I had occasion to try to write something that might be helpful for people viewing some of my work at an upcoming show. Since it applies to my work generally, and might be more successful than my usual attempts at the impossible task of “explanation”, I thought I’d post it…
My photographs are not descriptive, in a literal sense, of the particular place they were made, despite precise depiction. Though subject matter includes visual elements specific to the location, the feel of the light all around, the temperature, wind, sounds, anything and everything could contribute, consciously or not, to recognizing the possibilities of making an image compelling to me. Also mood, emotional state, daily hassle baggage, we bring as much to the party as the world brings to us.
Other art forms, painting, sculpture, etc. have established, accepted, association with the abstract. The least art-informed of us may still experience the “happiness” of a Miro, without concern for why, what, the endless mental obstacles. We approach a Rothko with no expectation of recognition of anything literal, we let it in, or not. But with photography, we know it depicts something, we expect to know what it is, in fact we expect what it is to have significance, or why would it have been photographed and presented to us at all? Even with abstract photography, the first viewer question is generally “but what is it?”, just because it is a photograph.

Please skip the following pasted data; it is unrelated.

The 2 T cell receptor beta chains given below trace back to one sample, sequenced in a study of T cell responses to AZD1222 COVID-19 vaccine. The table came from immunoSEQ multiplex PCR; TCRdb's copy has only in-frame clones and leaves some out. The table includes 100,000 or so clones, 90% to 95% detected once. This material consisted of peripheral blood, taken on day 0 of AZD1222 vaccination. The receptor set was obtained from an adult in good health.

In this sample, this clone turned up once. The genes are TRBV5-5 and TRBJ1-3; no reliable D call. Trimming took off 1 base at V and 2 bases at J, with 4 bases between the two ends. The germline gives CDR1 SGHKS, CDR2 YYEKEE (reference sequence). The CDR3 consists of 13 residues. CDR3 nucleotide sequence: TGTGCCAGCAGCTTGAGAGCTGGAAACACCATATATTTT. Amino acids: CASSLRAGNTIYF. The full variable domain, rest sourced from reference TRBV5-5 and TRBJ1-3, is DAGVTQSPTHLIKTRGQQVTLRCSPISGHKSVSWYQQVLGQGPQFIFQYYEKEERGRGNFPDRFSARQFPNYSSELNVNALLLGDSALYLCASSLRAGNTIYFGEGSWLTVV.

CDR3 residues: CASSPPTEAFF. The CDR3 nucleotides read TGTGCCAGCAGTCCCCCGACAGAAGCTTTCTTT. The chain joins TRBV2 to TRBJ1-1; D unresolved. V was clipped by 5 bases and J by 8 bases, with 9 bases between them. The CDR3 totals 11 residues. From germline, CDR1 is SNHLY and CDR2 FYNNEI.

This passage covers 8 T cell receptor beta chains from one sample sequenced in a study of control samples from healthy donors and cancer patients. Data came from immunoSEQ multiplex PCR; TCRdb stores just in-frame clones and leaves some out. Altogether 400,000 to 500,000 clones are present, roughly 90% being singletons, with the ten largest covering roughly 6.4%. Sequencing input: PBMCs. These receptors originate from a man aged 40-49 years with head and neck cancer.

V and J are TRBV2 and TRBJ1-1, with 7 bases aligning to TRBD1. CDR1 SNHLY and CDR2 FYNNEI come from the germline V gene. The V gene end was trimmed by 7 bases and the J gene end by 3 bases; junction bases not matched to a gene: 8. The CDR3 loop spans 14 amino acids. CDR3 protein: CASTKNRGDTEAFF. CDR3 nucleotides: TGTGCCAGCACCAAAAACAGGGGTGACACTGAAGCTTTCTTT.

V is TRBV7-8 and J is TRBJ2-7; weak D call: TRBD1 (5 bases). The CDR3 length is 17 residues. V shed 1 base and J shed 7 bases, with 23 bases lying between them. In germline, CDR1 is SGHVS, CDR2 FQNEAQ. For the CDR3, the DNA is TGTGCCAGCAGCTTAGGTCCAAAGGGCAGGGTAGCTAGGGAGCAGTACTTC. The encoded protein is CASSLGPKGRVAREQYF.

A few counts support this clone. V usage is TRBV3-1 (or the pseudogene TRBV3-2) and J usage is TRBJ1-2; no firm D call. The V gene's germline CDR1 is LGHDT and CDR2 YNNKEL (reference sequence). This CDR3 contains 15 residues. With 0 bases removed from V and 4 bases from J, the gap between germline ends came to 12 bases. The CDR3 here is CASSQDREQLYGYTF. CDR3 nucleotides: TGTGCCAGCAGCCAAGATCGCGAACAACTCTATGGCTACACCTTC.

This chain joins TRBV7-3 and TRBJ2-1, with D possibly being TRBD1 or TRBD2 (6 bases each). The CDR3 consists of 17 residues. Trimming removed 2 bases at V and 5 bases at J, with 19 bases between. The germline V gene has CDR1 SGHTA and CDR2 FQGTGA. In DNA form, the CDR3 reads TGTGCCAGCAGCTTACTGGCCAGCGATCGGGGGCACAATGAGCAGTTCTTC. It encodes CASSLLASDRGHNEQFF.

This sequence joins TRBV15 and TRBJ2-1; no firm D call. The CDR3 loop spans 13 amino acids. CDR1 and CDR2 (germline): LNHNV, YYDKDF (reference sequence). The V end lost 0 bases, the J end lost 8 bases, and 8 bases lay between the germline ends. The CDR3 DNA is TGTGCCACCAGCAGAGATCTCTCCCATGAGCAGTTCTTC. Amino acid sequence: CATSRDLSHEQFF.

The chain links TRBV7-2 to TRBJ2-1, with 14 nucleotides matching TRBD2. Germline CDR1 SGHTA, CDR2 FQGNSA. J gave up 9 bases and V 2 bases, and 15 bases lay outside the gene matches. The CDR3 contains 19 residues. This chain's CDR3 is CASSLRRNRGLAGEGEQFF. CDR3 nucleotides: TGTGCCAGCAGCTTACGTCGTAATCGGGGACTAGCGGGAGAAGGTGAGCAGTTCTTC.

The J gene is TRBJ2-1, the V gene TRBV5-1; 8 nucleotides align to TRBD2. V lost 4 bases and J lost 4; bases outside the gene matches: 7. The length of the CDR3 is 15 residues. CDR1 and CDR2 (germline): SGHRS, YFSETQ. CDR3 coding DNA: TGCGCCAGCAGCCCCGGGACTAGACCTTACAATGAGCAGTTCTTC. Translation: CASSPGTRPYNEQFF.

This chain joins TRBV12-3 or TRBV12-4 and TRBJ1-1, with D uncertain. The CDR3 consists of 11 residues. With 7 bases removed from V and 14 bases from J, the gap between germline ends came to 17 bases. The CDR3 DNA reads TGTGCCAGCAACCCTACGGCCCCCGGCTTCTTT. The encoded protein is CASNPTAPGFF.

I tend to see the literal secondarily, and initially react to basic visual concerns, tonality, texture, form, space, and more. If that is not working, what it is will not help. But this does not excuse attention to subject, in fact it elevates it and comes full circle back to depicted reality. If some compelling visual experience can be found, it turns out, literally all around us, we are encouraged to more deeply engage the reality outside our skin.
These photographs are not about describing Eastern Washington like a travel log or geographic documentation, they are about the focusing of a way of experience that these locations brought about in their particular way.
“Place and a mind may interpenetrate till the nature of both is altered.” Nan Shepherd
… I must add, none of this is remotely exclusive to my photography. Photographers and many many others have been grappling with being “present” long before it became a branding term for the newly self aware. In fact, it may’ve been the actual subject all along.